Norman Benton, 72, fondly remembers his childhood days of fishing and swimming in Fort Armistead Park, a 45-acre area on the Baltimore City-Anne Arundel line named after a local War of 1812 commander. The Hanover resident thinks the fort is "beautiful." Del. Joan Cadden recalls that she went there every year as a child for Easter egg hunts or to watch ships cruise by on their way into Baltimore harbor. The park used to have a playground, the Brooklyn Park Democrat says, and the fort's underground tunnels were a great attraction for teens, who would explore the dark areas in groups.
NEWS
November 23, 2008
For those who love Maryland's place in American history, there is no more precious artifact than the oversized American flag that flew triumphantly over Fort McHenry in the dawn's early light on the morning of Sept. 14, 1814, after a futile British assault that marked one of the turning points in the War of 1812. The flag and the fort were center stage when Francis Scott Key framed "The Star-Spangled Banner" a song that much later became our vocally challenging national anthem. Major George Armistead, who commanded the American force at Fort McHenry, commissioned Mary Pickersgill, a Baltimore flag maker, to sew a flag "so large that the British will have no difficulty seeing it from a distance."
NEWS
By Christian Ewell and Christian Ewell,SUN STAFF | October 3, 1997
The National Park Service and two nonprofit organizations signed a five-year agreement yesterday on improvements for the disabled at national parks in a ceremony at Fort McHenry.Under the pact -- signed after the demonstration of a system designed to aid blind visitors to the park -- the National Center on Accessibility will help the park service find volunteers from the Telephone Pioneers of America to help the park service complete projects it deems necessary to help the disabled."Our goal is to assist the National Park Service in projects that they've identified that they might not be able to do as part of their regular budget," said Gary Robb, executive director of the National Center on Accessibility.
NEWS
By Andy Rosen, The Baltimore Sun | June 13, 2014
Decades of careful restoration and study have revealed a lot about the flag that flew over Fort McHenry after its defenders fought off a naval attack during the War of 1812: the swatches taken as mementos of the pivotal battle, the areas worn by time, perhaps even sections damaged by British mortar fire. But a gaping hole at the center of the original Star-Spangled Banner presents a question that no one has been able to answer: What happened to the missing star? "It's a major mystery," said Lonn Taylor, a retired historian who helped the Smithsonian's National Museum of American History reconstruct the story of the flag in the century after it left the fort and before it entered the museum's collection.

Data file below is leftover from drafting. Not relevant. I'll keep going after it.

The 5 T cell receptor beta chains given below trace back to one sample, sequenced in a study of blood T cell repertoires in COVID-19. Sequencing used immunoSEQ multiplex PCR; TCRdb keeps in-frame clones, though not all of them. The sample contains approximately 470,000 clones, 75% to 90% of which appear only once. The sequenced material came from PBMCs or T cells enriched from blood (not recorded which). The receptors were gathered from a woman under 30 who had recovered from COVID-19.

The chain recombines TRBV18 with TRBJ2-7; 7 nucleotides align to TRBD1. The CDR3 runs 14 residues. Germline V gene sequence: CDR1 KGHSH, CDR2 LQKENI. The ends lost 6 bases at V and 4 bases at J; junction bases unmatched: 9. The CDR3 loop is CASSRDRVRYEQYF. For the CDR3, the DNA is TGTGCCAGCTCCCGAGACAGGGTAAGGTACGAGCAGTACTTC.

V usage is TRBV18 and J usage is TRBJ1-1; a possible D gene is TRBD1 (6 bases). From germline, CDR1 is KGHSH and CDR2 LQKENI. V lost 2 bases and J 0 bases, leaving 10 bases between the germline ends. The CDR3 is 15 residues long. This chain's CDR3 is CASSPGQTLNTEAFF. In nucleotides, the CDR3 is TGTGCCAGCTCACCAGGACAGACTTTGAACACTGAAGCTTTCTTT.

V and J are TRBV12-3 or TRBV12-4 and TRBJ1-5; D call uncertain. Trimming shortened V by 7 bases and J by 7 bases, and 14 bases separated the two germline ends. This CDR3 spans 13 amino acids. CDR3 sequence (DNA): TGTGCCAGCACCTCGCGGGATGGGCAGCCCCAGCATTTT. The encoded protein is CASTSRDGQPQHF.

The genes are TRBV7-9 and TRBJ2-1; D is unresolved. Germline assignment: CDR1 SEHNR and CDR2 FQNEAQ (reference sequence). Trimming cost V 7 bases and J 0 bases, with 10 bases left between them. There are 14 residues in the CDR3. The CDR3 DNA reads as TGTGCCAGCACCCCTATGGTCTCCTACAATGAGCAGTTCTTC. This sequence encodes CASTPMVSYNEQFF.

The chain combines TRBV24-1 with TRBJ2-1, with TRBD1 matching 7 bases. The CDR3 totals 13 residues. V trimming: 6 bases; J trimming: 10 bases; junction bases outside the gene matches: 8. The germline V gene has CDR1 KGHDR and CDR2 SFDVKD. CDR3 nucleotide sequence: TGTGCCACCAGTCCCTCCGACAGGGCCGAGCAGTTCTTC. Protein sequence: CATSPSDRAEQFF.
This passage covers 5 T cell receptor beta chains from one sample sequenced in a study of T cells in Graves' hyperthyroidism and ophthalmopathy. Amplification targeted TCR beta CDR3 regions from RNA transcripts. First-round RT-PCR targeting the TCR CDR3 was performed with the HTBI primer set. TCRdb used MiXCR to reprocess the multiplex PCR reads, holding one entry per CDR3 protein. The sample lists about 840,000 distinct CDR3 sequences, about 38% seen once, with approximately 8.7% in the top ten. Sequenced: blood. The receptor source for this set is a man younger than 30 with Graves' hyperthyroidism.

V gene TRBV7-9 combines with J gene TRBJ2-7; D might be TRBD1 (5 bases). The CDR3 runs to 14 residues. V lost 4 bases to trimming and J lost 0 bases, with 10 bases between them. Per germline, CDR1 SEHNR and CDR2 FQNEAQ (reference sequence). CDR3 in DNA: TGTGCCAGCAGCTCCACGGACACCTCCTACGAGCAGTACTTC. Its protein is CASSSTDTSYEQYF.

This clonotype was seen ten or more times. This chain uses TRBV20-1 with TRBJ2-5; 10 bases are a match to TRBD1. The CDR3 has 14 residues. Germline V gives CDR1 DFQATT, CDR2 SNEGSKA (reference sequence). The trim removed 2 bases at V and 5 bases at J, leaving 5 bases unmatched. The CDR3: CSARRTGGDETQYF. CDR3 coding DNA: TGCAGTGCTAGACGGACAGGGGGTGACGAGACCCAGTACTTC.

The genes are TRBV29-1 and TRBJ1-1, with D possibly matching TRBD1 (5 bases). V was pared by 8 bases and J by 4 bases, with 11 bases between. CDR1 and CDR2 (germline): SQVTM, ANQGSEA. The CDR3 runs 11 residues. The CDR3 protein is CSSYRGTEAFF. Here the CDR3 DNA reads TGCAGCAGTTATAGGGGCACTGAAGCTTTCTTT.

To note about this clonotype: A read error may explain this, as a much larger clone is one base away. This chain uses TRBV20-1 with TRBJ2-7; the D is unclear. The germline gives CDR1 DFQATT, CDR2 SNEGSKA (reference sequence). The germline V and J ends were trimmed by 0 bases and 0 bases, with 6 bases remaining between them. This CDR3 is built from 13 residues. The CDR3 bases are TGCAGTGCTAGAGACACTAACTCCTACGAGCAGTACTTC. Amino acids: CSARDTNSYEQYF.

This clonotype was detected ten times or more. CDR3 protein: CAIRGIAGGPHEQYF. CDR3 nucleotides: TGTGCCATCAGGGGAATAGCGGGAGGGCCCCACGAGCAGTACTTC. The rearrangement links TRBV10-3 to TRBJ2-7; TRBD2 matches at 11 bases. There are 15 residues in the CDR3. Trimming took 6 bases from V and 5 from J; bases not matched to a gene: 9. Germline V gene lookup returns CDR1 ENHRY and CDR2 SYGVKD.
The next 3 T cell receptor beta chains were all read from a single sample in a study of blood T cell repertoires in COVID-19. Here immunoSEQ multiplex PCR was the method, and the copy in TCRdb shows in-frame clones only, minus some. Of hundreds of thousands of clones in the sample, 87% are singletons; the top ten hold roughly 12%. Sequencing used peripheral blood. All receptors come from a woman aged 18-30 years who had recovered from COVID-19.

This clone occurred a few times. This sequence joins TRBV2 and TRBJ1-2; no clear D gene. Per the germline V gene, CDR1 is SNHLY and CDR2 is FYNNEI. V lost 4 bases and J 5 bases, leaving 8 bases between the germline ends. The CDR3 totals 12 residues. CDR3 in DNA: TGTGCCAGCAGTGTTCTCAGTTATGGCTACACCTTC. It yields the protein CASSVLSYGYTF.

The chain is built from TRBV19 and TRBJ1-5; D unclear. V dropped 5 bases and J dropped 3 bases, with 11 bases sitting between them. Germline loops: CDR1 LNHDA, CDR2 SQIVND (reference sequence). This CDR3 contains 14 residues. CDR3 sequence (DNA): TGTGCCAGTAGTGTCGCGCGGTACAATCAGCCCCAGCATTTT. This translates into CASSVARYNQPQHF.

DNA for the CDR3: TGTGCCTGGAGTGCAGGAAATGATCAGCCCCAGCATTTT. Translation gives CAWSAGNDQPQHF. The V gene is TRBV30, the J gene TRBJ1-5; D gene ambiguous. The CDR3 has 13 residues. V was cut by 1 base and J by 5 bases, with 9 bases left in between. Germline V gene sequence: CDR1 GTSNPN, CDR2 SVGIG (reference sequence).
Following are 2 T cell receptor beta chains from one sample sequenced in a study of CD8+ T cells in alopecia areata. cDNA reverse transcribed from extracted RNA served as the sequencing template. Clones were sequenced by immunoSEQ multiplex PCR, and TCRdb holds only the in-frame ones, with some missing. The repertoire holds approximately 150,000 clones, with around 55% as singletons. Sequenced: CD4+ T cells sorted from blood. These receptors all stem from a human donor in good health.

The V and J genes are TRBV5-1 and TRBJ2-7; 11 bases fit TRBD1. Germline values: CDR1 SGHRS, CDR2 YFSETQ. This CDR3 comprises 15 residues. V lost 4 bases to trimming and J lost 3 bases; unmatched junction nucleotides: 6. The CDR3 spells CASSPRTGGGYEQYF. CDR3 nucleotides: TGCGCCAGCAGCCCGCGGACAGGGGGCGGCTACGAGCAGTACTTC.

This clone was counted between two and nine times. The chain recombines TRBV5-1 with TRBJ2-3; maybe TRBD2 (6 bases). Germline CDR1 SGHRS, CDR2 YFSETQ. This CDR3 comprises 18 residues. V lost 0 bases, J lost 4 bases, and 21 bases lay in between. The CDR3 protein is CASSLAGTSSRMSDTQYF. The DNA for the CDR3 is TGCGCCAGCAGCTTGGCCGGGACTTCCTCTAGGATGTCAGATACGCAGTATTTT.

NEWS
By Eileen Ambrose, The Baltimore Sun | August 12, 2013
On most days, Tony Wheeler of Arnold is a guide for a company that offers historic tours in Maryland. But on Sunday, Wheeler became part of history himself. Wheeler, wearing a top hat and early 19th-century attire, joined hundreds of volunteers at the Maryland Historical Society in Baltimore to help sew a reproduction of the original Star-Spangled Banner. "This is the first time I sewed in my life," said Wheeler, 78, after adding his stitch to the hem of the flag. The project is part of events marking the bicentennial of the War of 1812.
NEWS
By Ilene Hollin and Ilene Hollin,SUN STAFF | July 9, 2004
Federal officials and high school students launched a joint effort yesterday to clean up Fort Armistead Park, an abandoned historical landmark and waterfront property in Hawkins Point. The 45-acre park is in disarray, with overgrown bushes, littered grounds, a driftwood- and trash-filled beach, and a nonfunctional dock. The remains of the buildings are covered with graffiti, and the ground is blanketed with glass shards and beer bottles. Built in 1898, the fort was named after Maj. George Armistead, who commanded Fort McHenry during the War of 1812.
NEWS
By Frederick N. Rasmussen, The Baltimore Sun | May 21, 2010
Alexander Gordon IV, a bankruptcy attorney and author, died May 10 at his Easton home. He was 59. According to Walter B. Gunby, a Cambridge attorney and Mr. Gordon's personal and legal representative, the cause of death was arteriosclerosis. Mr. Gordon, whose father had been a banker and executive director of the Maryland State Bar Association, was born in Baltimore and raised in Ruxton. He was a descendant of Col. George Armistead, defender of Fort McHenry during the War of 1812.